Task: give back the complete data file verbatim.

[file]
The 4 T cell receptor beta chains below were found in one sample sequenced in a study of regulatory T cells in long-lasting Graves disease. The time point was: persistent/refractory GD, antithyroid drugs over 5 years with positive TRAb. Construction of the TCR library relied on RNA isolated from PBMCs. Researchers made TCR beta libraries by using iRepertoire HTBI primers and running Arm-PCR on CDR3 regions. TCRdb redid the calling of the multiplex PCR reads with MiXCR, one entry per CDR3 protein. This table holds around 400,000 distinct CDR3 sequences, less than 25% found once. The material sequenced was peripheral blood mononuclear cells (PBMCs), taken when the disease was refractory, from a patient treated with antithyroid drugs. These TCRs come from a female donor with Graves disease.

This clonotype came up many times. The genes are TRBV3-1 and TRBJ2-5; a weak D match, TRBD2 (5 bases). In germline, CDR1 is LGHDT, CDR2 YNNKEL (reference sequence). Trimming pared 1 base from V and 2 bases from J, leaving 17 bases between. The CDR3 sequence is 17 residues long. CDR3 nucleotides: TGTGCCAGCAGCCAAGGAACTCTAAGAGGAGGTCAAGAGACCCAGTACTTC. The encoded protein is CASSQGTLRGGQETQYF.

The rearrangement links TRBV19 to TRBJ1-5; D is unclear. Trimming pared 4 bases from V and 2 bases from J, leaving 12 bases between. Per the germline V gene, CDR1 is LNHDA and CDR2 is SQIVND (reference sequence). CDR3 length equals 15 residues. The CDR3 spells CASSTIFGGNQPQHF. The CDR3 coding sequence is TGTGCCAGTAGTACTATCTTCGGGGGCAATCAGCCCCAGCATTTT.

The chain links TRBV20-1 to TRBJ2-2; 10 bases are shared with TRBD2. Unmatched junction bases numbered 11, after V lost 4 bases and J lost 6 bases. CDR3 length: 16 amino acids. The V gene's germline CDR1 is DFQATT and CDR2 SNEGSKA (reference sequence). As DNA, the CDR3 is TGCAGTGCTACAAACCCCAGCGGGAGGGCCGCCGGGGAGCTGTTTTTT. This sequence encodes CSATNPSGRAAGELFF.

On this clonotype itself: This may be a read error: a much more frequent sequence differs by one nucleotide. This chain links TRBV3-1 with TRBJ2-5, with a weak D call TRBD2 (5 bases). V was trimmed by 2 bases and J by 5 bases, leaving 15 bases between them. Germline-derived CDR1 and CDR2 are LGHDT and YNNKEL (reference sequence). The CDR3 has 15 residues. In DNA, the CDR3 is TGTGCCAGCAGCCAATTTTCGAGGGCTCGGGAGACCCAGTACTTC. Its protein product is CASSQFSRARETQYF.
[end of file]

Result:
The 4 T cell receptor beta chains below were found in one sample sequenced in a study of regulatory T cells in long-lasting Graves disease. The time point was: persistent/refractory GD, antithyroid drugs over 5 years with positive TRAb. Construction of the TCR library relied on RNA isolated from PBMCs. Researchers made TCR beta libraries by using iRepertoire HTBI primers and running Arm-PCR on CDR3 regions. TCRdb redid the calling of the multiplex PCR reads with MiXCR, one entry per CDR3 protein. This table holds around 400,000 distinct CDR3 sequences, less than 25% found once. The material sequenced was peripheral blood mononuclear cells (PBMCs), taken when the disease was refractory, from a patient treated with antithyroid drugs. These TCRs come from a female donor with Graves disease.

This clonotype came up many times. The genes are TRBV3-1 and TRBJ2-5; a weak D match, TRBD2 (5 bases). In germline, CDR1 is LGHDT, CDR2 YNNKEL (reference sequence). Trimming pared 1 base from V and 2 bases from J, leaving 17 bases between. The CDR3 sequence is 17 residues long. CDR3 nucleotides: TGTGCCAGCAGCCAAGGAACTCTAAGAGGAGGTCAAGAGACCCAGTACTTC. The encoded protein is CASSQGTLRGGQETQYF.

The rearrangement links TRBV19 to TRBJ1-5; D is unclear. Trimming pared 4 bases from V and 2 bases from J, leaving 12 bases between. Per the germline V gene, CDR1 is LNHDA and CDR2 is SQIVND (reference sequence). CDR3 length equals 15 residues. The CDR3 spells CASSTIFGGNQPQHF. The CDR3 coding sequence is TGTGCCAGTAGTACTATCTTCGGGGGCAATCAGCCCCAGCATTTT.

The chain links TRBV20-1 to TRBJ2-2; 10 bases are shared with TRBD2. Unmatched junction bases numbered 11, after V lost 4 bases and J lost 6 bases. CDR3 length: 16 amino acids. The V gene's germline CDR1 is DFQATT and CDR2 SNEGSKA (reference sequence). As DNA, the CDR3 is TGCAGTGCTACAAACCCCAGCGGGAGGGCCGCCGGGGAGCTGTTTTTT. This sequence encodes CSATNPSGRAAGELFF.

On this clonotype itself: This may be a read error: a much more frequent sequence differs by one nucleotide. This chain links TRBV3-1 with TRBJ2-5, with a weak D call TRBD2 (5 bases). V was trimmed by 2 bases and J by 5 bases, leaving 15 bases between them. Germline-derived CDR1 and CDR2 are LGHDT and YNNKEL (reference sequence). The CDR3 has 15 residues. In DNA, the CDR3 is TGTGCCAGCAGCCAATTTTCGAGGGCTCGGGAGACCCAGTACTTC. Its protein product is CASSQFSRARETQYF.